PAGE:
18 dead in Mali hostage siege

Bamako, November 20

Special forces stormed a luxury hotel in Mali today after gunmen seized guests and staff in a hostage crisis that left at least 18 people dead, a week after the jihadist rampage in Paris.

Many of the 170 hostages initially trapped by the suspected Islamists in the besieged Radisson Blu hotel in the Malian capital Bamako were foreigners and a Belgian regional assembly official was reported to be among the dead.

About nine hours after the attack began in a hail of automatic gunfire, the country’s security minister said there were no more hostages after Malian special forces backed by US and French troops stormed the building.

“They currently have no more hostages in their hands and forces are in the process of tracking them down,” Security Minister Salif Traore told a news conference.

A foreign security source said 18 bodies had been recovered while a Malian military source said two attackers had been killed, but it was not clear if they were among the 18.

There was no immediate confirmation of any link to the devastating Paris attacks last Friday that left 130 people dead, but Mali has been at the centre of French military operations against Islamists in north Africa.

The country’s north fell under the control of Tuareg rebels and jihadist groups linked to Al-Qaeda in mid-2012 before they were beaten back by by a French-led operation in early 2013.

The most powerful jihadist groups active in Mali are aligned with al Qaeda rather than Islamic State, which has emerged latterly as the global leader of violent Islamic extremism.

The UN Security Council will also vote later today on a French-drafted resolution authorising countries to “take all necessary measures” to fight the IS group, the French mission said.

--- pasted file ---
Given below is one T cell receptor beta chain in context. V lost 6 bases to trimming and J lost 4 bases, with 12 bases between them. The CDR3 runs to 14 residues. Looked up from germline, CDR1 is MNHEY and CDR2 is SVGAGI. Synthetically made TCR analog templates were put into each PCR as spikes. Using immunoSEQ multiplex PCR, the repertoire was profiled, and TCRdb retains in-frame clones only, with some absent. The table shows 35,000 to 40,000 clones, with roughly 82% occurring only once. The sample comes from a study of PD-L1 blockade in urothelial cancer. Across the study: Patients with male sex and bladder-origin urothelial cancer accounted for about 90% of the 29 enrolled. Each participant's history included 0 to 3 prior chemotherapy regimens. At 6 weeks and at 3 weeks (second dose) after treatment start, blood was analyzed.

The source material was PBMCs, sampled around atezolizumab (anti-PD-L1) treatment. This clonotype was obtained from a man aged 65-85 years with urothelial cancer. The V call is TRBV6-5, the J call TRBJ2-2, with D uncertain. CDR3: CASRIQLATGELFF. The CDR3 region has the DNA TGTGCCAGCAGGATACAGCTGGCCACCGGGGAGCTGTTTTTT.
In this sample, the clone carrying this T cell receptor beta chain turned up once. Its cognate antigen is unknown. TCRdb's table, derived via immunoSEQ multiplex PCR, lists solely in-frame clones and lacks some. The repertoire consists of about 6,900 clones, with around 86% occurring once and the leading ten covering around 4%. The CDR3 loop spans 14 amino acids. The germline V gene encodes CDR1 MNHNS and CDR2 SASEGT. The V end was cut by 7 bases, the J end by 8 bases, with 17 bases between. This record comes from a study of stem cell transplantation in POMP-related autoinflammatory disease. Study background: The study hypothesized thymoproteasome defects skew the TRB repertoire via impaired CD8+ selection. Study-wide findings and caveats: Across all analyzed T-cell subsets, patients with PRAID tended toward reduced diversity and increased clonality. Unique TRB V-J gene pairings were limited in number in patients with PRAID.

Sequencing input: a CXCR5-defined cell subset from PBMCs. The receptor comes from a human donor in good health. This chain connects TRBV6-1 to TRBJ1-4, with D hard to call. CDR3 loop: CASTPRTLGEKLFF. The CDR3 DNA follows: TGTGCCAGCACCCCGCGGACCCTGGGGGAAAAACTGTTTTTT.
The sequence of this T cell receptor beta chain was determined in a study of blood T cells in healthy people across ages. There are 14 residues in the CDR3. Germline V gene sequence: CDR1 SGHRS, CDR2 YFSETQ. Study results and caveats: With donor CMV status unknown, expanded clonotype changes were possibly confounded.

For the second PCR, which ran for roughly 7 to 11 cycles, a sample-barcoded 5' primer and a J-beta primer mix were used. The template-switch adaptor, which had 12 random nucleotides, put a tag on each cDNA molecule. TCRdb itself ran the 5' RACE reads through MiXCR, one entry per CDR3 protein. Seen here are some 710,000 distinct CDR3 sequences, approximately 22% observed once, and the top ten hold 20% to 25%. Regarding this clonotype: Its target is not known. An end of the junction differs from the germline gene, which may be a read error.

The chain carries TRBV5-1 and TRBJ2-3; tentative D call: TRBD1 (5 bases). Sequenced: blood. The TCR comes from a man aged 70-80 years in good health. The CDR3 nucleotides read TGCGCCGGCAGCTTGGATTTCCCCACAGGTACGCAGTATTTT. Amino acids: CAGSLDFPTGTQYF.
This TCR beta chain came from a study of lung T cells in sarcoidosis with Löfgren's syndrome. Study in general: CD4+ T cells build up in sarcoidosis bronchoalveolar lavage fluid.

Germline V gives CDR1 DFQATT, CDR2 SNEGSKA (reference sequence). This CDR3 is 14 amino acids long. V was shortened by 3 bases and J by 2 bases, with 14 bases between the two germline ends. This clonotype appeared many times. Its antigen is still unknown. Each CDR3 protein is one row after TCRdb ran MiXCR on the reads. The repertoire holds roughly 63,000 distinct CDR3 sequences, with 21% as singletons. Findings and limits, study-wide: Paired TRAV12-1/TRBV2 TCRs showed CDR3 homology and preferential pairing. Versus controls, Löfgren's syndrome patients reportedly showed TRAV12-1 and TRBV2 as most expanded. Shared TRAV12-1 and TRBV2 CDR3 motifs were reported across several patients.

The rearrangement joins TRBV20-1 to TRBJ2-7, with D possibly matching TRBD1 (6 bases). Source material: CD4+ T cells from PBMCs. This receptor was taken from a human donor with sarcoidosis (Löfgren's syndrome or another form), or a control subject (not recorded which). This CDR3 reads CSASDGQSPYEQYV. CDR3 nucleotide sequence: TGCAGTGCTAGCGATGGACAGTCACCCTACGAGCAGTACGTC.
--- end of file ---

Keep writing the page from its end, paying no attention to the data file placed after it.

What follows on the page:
Gunmen had entered the 190-room hotel compound in Bamako at around 0700 GMT in a car with diplomatic plates and automatic gunfire was heard from outside, security sources said.

The hotel’s owner, the Rezidor Hotel Group, said 170 guests and staff were initially trapped, with employees of the French and Turkish national airlines as well as Indians and Chinese among known to be among those staying there.

US special forces helped rescue at least six Americans from the hotel, while French paramilitary police specialised in hostage situations were also in Mali to assist.

The Radisson attack follows a siege in August lasting almost 24 hours at a hotel in the central town of Sevare in which five UN workers were killed, along with four soldiers and four attackers.

Five people, including a French citizen and a Belgian, were also killed in an attack at a restaurant in Bamako in March, in the first such incident in the capital.


20 Indians rescued

NEW DELHI: Twenty Indians who were inside a Mali hotel that came under siege by gunmen on Friday have been rescued, a spokesman for India’s foreign ministry said on Twitter.

“Good news! All 20 Indians in the hotel in Bamako have been safely evacuated.

Our Ambassador in Mali has confirmed,” Vikas Swarup tweeted.